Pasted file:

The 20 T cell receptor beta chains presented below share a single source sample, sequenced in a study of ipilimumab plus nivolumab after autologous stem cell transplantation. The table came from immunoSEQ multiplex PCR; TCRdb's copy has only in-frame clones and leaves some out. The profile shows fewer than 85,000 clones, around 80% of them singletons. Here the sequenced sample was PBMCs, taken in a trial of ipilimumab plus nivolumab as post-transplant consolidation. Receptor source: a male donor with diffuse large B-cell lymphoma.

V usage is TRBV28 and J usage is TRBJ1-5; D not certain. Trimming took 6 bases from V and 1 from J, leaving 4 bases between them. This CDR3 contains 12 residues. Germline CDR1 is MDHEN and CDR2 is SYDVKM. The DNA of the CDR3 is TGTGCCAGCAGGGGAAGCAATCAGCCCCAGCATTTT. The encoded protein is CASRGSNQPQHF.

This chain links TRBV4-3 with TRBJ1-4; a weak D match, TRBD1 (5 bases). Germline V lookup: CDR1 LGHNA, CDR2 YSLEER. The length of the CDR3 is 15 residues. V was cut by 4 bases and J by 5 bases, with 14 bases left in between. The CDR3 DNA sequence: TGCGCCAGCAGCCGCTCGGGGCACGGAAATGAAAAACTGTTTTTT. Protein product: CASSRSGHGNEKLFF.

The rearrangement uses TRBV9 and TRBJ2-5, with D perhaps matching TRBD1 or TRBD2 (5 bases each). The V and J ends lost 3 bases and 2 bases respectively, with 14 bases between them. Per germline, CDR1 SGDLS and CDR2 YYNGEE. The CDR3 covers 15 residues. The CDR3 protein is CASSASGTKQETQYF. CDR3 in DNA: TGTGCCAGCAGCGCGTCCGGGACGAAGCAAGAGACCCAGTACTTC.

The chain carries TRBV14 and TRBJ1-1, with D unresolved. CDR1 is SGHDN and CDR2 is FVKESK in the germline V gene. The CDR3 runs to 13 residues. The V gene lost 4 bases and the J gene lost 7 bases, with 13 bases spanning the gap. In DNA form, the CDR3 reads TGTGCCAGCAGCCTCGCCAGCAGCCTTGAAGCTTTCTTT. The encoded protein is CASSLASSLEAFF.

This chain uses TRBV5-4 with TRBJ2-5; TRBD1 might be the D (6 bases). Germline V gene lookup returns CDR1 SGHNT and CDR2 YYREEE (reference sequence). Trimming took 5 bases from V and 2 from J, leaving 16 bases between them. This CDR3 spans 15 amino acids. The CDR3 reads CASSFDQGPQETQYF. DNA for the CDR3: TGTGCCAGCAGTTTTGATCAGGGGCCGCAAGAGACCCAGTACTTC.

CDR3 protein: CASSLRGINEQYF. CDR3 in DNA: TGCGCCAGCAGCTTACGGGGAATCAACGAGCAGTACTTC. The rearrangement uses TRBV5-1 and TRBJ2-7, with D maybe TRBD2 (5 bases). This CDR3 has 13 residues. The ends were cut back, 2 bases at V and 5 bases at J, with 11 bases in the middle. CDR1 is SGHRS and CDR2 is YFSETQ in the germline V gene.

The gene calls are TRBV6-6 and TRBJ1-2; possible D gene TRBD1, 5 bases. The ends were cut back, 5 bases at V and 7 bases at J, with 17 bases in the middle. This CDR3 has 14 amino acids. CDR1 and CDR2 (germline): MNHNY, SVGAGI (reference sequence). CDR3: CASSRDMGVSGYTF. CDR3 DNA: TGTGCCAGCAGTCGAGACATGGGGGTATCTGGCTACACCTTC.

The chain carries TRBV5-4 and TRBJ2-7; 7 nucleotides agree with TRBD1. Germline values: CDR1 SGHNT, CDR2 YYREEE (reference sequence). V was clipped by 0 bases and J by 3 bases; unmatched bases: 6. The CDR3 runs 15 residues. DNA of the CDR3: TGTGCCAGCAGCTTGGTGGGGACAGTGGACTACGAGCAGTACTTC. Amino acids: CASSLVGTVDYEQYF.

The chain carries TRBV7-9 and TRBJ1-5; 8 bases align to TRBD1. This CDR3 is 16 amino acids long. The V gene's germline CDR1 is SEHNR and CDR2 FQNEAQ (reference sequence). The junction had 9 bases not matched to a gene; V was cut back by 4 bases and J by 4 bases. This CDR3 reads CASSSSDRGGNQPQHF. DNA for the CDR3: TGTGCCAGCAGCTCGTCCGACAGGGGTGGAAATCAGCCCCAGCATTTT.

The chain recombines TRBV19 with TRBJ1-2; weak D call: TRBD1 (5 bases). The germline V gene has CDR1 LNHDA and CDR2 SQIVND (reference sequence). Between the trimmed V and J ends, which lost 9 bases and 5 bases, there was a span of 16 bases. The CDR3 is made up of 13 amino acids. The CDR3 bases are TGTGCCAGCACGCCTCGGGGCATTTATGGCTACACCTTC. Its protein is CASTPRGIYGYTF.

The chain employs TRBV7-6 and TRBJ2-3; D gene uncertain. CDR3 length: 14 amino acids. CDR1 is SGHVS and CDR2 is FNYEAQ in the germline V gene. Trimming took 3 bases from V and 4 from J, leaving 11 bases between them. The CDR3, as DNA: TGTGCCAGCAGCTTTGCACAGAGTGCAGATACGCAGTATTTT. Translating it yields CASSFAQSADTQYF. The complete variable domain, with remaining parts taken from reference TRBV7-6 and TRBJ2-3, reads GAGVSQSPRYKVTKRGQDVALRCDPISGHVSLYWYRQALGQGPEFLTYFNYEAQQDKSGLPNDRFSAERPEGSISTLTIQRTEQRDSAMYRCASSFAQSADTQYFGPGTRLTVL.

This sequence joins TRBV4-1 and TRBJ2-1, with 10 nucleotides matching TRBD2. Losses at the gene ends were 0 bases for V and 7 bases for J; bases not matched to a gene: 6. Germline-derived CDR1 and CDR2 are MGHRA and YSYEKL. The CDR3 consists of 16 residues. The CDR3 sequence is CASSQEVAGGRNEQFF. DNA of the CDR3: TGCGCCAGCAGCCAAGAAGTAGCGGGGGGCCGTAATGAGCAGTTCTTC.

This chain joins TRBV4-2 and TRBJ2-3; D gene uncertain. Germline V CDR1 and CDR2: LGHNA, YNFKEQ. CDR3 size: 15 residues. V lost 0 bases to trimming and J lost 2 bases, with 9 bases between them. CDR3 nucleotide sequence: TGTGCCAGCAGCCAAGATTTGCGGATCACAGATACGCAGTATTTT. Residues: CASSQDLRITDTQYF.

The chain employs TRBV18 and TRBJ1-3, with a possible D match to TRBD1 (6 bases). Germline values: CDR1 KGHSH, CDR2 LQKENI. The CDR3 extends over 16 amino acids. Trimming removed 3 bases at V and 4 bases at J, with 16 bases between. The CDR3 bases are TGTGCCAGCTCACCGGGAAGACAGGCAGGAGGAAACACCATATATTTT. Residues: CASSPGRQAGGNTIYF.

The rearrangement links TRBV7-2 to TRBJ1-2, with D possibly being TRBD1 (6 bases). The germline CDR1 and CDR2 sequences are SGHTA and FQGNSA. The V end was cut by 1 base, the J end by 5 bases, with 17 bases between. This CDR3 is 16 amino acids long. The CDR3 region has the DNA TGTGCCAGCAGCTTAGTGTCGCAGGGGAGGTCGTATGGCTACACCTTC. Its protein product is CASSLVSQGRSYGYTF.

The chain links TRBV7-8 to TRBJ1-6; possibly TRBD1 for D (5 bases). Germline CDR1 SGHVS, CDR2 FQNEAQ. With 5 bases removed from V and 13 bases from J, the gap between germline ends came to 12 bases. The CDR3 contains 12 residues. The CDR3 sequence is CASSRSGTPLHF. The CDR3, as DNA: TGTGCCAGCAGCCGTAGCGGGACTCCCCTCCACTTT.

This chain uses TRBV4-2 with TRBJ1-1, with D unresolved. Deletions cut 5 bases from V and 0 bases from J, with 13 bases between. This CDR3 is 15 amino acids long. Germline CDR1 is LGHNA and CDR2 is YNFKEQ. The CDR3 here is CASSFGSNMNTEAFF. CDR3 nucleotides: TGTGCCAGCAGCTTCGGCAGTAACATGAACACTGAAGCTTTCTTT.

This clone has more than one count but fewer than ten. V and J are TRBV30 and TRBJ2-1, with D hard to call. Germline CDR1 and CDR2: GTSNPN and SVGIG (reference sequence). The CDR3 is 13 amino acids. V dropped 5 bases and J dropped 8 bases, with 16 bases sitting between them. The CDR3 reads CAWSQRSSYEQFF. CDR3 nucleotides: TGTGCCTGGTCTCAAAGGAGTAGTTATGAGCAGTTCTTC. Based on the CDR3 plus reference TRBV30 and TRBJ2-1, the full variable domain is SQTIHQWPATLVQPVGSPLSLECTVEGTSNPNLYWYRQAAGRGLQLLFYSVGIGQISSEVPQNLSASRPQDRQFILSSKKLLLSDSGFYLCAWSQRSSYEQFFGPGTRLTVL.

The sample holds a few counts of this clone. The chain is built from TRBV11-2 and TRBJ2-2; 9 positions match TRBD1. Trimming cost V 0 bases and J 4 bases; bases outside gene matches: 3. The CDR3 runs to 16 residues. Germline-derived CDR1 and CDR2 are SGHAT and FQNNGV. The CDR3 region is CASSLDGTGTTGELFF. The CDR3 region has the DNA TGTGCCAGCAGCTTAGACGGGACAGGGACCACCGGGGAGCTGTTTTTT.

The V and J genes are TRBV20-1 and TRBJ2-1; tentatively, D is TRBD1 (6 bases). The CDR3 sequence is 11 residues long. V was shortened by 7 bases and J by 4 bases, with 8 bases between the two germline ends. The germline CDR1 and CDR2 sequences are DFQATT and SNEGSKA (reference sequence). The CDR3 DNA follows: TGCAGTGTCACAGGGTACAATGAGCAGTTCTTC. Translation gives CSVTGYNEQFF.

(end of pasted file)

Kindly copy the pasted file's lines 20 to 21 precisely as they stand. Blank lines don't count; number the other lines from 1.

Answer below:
The sample holds a few counts of this clone. The chain is built from TRBV11-2 and TRBJ2-2; 9 positions match TRBD1. Trimming cost V 0 bases and J 4 bases; bases outside gene matches: 3. The CDR3 runs to 16 residues. Germline-derived CDR1 and CDR2 are SGHAT and FQNNGV. The CDR3 region is CASSLDGTGTTGELFF. The CDR3 region has the DNA TGTGCCAGCAGCTTAGACGGGACAGGGACCACCGGGGAGCTGTTTTTT.

The V and J genes are TRBV20-1 and TRBJ2-1; tentatively, D is TRBD1 (6 bases). The CDR3 sequence is 11 residues long. V was shortened by 7 bases and J by 4 bases, with 8 bases between the two germline ends. The germline CDR1 and CDR2 sequences are DFQATT and SNEGSKA (reference sequence). The CDR3 DNA follows: TGCAGTGTCACAGGGTACAATGAGCAGTTCTTC. Translation gives CSVTGYNEQFF.